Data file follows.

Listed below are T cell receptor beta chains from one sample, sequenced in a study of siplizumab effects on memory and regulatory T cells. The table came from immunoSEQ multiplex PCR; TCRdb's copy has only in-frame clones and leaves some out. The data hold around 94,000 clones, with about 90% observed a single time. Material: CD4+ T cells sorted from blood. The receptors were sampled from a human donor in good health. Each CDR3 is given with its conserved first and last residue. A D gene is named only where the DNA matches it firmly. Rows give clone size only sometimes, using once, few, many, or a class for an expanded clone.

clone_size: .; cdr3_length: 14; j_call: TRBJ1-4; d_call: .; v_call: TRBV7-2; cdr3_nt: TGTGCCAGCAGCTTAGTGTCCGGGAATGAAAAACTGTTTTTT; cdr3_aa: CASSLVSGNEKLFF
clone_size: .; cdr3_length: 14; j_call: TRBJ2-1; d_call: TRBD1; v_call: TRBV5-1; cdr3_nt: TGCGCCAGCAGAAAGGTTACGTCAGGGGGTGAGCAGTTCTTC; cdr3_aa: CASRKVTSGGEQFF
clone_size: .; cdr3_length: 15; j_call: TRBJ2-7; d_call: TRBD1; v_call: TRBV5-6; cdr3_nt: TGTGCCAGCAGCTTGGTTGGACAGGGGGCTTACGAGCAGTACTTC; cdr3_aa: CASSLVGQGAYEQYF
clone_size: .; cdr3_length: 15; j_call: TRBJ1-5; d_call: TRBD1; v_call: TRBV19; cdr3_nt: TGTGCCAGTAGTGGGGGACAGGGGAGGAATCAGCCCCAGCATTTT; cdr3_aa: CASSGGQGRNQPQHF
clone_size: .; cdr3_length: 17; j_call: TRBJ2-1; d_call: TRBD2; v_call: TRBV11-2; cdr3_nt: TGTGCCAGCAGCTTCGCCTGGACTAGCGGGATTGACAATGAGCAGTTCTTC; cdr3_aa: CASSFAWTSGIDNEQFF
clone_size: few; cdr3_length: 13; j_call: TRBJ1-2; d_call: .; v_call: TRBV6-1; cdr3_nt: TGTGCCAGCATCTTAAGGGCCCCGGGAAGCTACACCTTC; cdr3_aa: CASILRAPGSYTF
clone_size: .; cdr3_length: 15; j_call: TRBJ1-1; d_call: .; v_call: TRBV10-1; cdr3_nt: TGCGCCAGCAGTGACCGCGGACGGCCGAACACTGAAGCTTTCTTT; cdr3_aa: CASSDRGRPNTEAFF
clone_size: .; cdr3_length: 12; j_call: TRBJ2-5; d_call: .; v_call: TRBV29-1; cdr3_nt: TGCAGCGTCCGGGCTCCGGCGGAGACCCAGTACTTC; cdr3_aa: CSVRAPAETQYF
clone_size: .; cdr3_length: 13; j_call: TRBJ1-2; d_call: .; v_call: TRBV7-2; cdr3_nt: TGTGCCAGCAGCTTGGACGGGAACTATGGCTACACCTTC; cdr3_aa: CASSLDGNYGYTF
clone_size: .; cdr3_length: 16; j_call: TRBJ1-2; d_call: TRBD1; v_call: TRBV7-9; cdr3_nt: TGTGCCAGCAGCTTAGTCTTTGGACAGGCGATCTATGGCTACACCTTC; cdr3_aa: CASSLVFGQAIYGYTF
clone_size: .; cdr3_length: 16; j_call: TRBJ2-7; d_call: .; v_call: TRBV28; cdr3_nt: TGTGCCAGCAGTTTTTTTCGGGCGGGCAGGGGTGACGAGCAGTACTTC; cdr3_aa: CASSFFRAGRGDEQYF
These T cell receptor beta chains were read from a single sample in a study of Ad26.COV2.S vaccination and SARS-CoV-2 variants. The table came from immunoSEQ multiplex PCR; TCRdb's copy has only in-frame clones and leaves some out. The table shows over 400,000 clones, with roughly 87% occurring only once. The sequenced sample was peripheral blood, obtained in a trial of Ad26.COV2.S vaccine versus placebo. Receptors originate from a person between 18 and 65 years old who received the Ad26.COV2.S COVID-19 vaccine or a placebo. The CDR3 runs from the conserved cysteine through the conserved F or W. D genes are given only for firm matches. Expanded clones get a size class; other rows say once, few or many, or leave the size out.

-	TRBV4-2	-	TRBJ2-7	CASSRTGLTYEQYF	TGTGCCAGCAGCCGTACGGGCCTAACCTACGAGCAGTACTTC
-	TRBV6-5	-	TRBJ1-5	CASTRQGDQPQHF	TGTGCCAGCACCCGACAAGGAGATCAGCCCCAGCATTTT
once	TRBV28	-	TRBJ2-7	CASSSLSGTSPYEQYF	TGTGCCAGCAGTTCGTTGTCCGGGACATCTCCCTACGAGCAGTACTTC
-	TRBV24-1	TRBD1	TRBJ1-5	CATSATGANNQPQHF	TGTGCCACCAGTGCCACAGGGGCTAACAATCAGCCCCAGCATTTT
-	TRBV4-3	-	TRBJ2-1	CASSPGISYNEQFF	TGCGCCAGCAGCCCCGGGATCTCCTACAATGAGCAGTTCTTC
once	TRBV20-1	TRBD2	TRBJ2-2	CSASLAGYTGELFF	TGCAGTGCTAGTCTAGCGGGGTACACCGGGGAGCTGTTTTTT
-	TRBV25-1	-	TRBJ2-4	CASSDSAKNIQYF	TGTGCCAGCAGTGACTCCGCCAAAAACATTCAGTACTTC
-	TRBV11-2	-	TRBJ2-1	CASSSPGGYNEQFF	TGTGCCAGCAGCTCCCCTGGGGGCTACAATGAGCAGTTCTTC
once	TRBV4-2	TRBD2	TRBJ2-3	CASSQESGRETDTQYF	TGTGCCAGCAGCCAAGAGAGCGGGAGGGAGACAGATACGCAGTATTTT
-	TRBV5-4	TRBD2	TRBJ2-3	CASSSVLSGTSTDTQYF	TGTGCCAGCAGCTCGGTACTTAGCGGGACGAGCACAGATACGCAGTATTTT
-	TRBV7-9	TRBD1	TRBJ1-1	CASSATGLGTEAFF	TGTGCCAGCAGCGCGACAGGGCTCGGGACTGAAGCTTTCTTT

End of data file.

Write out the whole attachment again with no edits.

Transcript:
Listed below are T cell receptor beta chains from one sample, sequenced in a study of siplizumab effects on memory and regulatory T cells. The table came from immunoSEQ multiplex PCR; TCRdb's copy has only in-frame clones and leaves some out. The data hold around 94,000 clones, with about 90% observed a single time. Material: CD4+ T cells sorted from blood. The receptors were sampled from a human donor in good health. Each CDR3 is given with its conserved first and last residue. A D gene is named only where the DNA matches it firmly. Rows give clone size only sometimes, using once, few, many, or a class for an expanded clone.

clone_size: .; cdr3_length: 14; j_call: TRBJ1-4; d_call: .; v_call: TRBV7-2; cdr3_nt: TGTGCCAGCAGCTTAGTGTCCGGGAATGAAAAACTGTTTTTT; cdr3_aa: CASSLVSGNEKLFF
clone_size: .; cdr3_length: 14; j_call: TRBJ2-1; d_call: TRBD1; v_call: TRBV5-1; cdr3_nt: TGCGCCAGCAGAAAGGTTACGTCAGGGGGTGAGCAGTTCTTC; cdr3_aa: CASRKVTSGGEQFF
clone_size: .; cdr3_length: 15; j_call: TRBJ2-7; d_call: TRBD1; v_call: TRBV5-6; cdr3_nt: TGTGCCAGCAGCTTGGTTGGACAGGGGGCTTACGAGCAGTACTTC; cdr3_aa: CASSLVGQGAYEQYF
clone_size: .; cdr3_length: 15; j_call: TRBJ1-5; d_call: TRBD1; v_call: TRBV19; cdr3_nt: TGTGCCAGTAGTGGGGGACAGGGGAGGAATCAGCCCCAGCATTTT; cdr3_aa: CASSGGQGRNQPQHF
clone_size: .; cdr3_length: 17; j_call: TRBJ2-1; d_call: TRBD2; v_call: TRBV11-2; cdr3_nt: TGTGCCAGCAGCTTCGCCTGGACTAGCGGGATTGACAATGAGCAGTTCTTC; cdr3_aa: CASSFAWTSGIDNEQFF
clone_size: few; cdr3_length: 13; j_call: TRBJ1-2; d_call: .; v_call: TRBV6-1; cdr3_nt: TGTGCCAGCATCTTAAGGGCCCCGGGAAGCTACACCTTC; cdr3_aa: CASILRAPGSYTF
clone_size: .; cdr3_length: 15; j_call: TRBJ1-1; d_call: .; v_call: TRBV10-1; cdr3_nt: TGCGCCAGCAGTGACCGCGGACGGCCGAACACTGAAGCTTTCTTT; cdr3_aa: CASSDRGRPNTEAFF
clone_size: .; cdr3_length: 12; j_call: TRBJ2-5; d_call: .; v_call: TRBV29-1; cdr3_nt: TGCAGCGTCCGGGCTCCGGCGGAGACCCAGTACTTC; cdr3_aa: CSVRAPAETQYF
clone_size: .; cdr3_length: 13; j_call: TRBJ1-2; d_call: .; v_call: TRBV7-2; cdr3_nt: TGTGCCAGCAGCTTGGACGGGAACTATGGCTACACCTTC; cdr3_aa: CASSLDGNYGYTF
clone_size: .; cdr3_length: 16; j_call: TRBJ1-2; d_call: TRBD1; v_call: TRBV7-9; cdr3_nt: TGTGCCAGCAGCTTAGTCTTTGGACAGGCGATCTATGGCTACACCTTC; cdr3_aa: CASSLVFGQAIYGYTF
clone_size: .; cdr3_length: 16; j_call: TRBJ2-7; d_call: .; v_call: TRBV28; cdr3_nt: TGTGCCAGCAGTTTTTTTCGGGCGGGCAGGGGTGACGAGCAGTACTTC; cdr3_aa: CASSFFRAGRGDEQYF
These T cell receptor beta chains were read from a single sample in a study of Ad26.COV2.S vaccination and SARS-CoV-2 variants. The table came from immunoSEQ multiplex PCR; TCRdb's copy has only in-frame clones and leaves some out. The table shows over 400,000 clones, with roughly 87% occurring only once. The sequenced sample was peripheral blood, obtained in a trial of Ad26.COV2.S vaccine versus placebo. Receptors originate from a person between 18 and 65 years old who received the Ad26.COV2.S COVID-19 vaccine or a placebo. The CDR3 runs from the conserved cysteine through the conserved F or W. D genes are given only for firm matches. Expanded clones get a size class; other rows say once, few or many, or leave the size out.

-	TRBV4-2	-	TRBJ2-7	CASSRTGLTYEQYF	TGTGCCAGCAGCCGTACGGGCCTAACCTACGAGCAGTACTTC
-	TRBV6-5	-	TRBJ1-5	CASTRQGDQPQHF	TGTGCCAGCACCCGACAAGGAGATCAGCCCCAGCATTTT
once	TRBV28	-	TRBJ2-7	CASSSLSGTSPYEQYF	TGTGCCAGCAGTTCGTTGTCCGGGACATCTCCCTACGAGCAGTACTTC
-	TRBV24-1	TRBD1	TRBJ1-5	CATSATGANNQPQHF	TGTGCCACCAGTGCCACAGGGGCTAACAATCAGCCCCAGCATTTT
-	TRBV4-3	-	TRBJ2-1	CASSPGISYNEQFF	TGCGCCAGCAGCCCCGGGATCTCCTACAATGAGCAGTTCTTC
once	TRBV20-1	TRBD2	TRBJ2-2	CSASLAGYTGELFF	TGCAGTGCTAGTCTAGCGGGGTACACCGGGGAGCTGTTTTTT
-	TRBV25-1	-	TRBJ2-4	CASSDSAKNIQYF	TGTGCCAGCAGTGACTCCGCCAAAAACATTCAGTACTTC
-	TRBV11-2	-	TRBJ2-1	CASSSPGGYNEQFF	TGTGCCAGCAGCTCCCCTGGGGGCTACAATGAGCAGTTCTTC
once	TRBV4-2	TRBD2	TRBJ2-3	CASSQESGRETDTQYF	TGTGCCAGCAGCCAAGAGAGCGGGAGGGAGACAGATACGCAGTATTTT
-	TRBV5-4	TRBD2	TRBJ2-3	CASSSVLSGTSTDTQYF	TGTGCCAGCAGCTCGGTACTTAGCGGGACGAGCACAGATACGCAGTATTTT
-	TRBV7-9	TRBD1	TRBJ1-1	CASSATGLGTEAFF	TGTGCCAGCAGCGCGACAGGGCTCGGGACTGAAGCTTTCTTT